Automatically calculates when each machine will need service.
Determines the service that needs to be performed.
Figures out how long the service will take.
Decides the best time to perform the service, such as when the plant shuts down at night.
Further, the system could also choose the right staff to perform the maintenance based on skill level. At the same time, it could avoid assigning over-qualified individuals to fix the machines who may be paid a higher hourly rate.
In this way, the smart manufacturing system helps eliminate downtime while simultaneously saving money.
2. Innovation makes your business a stronger competitor
By innovating, small and midsize manufacturers can keep up with and even surpass competitors. For many SMBs, smart manufacturing is one of the easiest and least expensive ways to innovate at a pace quick enough to stay ahead of the curve.
This is because the foundation of smart manufacturing isn’t expensive new machinery — it’s data. If you shift to a data-powered innovation strategy, you can innovate on a budget.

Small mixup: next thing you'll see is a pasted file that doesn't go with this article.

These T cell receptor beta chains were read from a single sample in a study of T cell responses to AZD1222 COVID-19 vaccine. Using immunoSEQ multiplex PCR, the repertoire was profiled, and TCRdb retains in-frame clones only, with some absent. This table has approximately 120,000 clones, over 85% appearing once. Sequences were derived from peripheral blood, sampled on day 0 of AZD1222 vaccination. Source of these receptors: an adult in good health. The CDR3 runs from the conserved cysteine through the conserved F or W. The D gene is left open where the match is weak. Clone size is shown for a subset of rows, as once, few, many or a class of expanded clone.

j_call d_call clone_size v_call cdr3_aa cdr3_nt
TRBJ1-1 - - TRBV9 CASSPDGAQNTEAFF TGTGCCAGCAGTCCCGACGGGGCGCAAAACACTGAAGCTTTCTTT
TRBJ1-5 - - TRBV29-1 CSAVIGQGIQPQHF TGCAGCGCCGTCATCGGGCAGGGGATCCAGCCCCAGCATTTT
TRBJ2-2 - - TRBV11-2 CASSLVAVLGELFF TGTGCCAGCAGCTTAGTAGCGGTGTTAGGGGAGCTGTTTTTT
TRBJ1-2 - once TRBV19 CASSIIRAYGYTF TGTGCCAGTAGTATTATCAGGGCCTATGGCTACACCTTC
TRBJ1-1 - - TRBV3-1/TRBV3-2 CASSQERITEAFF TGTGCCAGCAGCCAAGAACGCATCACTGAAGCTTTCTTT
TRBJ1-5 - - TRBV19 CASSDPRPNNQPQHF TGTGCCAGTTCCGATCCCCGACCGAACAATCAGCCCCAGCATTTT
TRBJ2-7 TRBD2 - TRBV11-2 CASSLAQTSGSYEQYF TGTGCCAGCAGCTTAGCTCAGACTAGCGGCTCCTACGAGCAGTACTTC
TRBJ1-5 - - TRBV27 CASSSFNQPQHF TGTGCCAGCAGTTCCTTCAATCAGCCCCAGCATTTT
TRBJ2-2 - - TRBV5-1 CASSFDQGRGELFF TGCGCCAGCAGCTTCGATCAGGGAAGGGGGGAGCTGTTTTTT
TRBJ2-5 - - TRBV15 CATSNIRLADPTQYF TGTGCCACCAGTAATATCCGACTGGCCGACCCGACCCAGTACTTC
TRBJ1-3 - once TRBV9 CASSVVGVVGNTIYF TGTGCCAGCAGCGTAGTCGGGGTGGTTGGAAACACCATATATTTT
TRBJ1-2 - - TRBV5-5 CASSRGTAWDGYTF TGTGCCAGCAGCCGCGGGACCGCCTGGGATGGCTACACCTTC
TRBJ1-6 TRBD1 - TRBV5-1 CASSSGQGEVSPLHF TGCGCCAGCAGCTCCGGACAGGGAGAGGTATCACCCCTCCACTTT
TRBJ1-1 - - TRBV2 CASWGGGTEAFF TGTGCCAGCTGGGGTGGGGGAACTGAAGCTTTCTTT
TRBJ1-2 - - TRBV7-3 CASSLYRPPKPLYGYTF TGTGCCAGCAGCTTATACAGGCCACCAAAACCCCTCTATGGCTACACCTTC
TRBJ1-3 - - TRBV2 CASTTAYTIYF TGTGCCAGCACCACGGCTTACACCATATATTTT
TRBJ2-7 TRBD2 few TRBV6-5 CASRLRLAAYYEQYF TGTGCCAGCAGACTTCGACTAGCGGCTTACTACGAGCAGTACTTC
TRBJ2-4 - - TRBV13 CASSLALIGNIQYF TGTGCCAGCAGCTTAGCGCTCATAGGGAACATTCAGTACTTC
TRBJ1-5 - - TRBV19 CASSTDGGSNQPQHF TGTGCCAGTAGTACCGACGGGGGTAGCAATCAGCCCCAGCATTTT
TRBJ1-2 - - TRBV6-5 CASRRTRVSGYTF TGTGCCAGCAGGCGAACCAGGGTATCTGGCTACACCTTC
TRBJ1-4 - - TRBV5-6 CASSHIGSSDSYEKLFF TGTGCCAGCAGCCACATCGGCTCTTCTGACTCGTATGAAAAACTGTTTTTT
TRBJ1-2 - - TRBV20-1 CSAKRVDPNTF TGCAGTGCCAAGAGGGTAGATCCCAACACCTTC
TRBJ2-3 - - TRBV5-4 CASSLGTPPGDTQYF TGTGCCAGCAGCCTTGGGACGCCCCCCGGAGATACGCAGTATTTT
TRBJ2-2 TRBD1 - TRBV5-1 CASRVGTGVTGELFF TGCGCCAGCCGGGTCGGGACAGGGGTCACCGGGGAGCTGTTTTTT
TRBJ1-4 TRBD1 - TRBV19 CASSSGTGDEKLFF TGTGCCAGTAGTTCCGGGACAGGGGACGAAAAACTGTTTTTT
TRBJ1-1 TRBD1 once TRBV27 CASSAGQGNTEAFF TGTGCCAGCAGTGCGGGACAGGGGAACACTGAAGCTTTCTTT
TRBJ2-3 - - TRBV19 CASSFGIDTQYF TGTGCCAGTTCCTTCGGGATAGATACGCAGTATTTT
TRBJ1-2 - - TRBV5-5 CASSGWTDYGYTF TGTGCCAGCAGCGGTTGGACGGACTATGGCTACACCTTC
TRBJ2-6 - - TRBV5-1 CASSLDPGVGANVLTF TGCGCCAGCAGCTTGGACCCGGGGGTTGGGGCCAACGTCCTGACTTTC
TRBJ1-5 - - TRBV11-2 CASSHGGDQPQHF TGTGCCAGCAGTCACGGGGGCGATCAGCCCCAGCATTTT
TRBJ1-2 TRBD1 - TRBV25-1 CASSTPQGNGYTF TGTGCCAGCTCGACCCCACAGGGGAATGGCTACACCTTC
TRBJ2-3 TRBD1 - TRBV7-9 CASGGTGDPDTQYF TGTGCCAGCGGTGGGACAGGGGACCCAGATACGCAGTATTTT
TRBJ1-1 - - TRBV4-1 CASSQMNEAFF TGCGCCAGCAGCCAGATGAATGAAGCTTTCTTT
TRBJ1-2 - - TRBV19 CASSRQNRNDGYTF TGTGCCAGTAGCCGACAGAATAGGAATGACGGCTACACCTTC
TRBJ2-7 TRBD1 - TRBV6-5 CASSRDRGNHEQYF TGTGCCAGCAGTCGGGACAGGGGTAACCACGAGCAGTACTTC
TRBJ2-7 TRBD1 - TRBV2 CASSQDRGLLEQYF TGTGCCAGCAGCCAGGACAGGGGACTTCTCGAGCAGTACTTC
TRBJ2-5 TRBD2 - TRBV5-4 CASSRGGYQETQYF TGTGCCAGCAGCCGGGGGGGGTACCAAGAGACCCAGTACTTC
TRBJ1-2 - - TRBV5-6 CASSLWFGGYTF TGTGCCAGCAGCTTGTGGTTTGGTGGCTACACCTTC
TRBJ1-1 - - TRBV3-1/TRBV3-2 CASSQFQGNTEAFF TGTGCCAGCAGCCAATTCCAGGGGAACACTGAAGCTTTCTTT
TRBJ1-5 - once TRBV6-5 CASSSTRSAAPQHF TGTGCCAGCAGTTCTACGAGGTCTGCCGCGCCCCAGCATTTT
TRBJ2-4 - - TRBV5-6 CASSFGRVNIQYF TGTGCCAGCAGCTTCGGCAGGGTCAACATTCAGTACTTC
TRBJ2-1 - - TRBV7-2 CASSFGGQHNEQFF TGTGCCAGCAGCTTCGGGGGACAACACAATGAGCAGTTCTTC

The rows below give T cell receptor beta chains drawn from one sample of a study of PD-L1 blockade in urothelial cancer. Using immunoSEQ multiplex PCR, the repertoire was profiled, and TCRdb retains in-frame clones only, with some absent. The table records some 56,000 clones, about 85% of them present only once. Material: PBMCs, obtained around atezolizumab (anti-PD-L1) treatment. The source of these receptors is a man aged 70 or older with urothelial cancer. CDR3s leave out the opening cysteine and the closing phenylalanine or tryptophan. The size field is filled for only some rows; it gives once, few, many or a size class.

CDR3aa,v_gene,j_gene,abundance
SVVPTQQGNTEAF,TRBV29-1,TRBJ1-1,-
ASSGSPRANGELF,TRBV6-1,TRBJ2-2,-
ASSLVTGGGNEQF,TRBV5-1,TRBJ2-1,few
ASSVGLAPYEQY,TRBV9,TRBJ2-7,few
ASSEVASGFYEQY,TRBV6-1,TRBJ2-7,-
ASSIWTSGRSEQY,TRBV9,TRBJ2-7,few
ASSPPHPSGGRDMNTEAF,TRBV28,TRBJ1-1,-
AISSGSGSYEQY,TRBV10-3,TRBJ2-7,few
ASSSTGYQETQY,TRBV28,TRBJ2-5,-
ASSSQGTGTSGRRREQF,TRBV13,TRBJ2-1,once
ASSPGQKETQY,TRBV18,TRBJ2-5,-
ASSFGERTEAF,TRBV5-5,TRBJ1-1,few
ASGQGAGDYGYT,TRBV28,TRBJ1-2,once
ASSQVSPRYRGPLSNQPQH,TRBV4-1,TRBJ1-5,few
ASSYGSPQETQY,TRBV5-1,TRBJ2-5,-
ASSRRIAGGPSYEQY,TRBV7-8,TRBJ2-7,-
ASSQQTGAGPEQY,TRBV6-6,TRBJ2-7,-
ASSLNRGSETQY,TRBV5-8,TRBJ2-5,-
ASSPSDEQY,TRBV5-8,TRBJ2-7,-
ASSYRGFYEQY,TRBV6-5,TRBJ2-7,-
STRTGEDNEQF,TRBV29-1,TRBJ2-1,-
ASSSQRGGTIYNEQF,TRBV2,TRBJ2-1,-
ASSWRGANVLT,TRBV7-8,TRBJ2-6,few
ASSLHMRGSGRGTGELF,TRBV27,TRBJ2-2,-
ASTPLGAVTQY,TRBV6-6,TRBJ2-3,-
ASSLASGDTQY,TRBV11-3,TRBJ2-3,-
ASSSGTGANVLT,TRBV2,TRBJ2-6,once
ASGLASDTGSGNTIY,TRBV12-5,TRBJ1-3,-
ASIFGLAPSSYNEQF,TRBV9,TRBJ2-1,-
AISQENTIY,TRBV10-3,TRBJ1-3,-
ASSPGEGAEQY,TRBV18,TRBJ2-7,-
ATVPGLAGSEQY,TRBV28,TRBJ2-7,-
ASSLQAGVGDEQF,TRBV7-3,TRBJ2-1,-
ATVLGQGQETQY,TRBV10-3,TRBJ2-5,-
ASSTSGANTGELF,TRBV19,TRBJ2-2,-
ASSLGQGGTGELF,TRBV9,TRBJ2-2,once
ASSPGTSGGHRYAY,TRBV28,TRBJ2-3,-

Let's say you have several competitors in your manufacturing sector, and you’re all targeting the same core group of customers. Your clients frequently compare prices and fulfillment times between you and your competition. Instead of working your existing staff harder or spending more on production, you can use smart manufacturing principles to innovate your way to a competitive advantage.
For example, using enterprise resource planning (ERP) software, you can collect and track data such as:
How much each component costs from different suppliers.
How long it takes to get components to your facility using different providers.
The costs associated with each shipment method.
The amount of each component you need to maintain in your inventory to manufacture your goods on a consistent basis.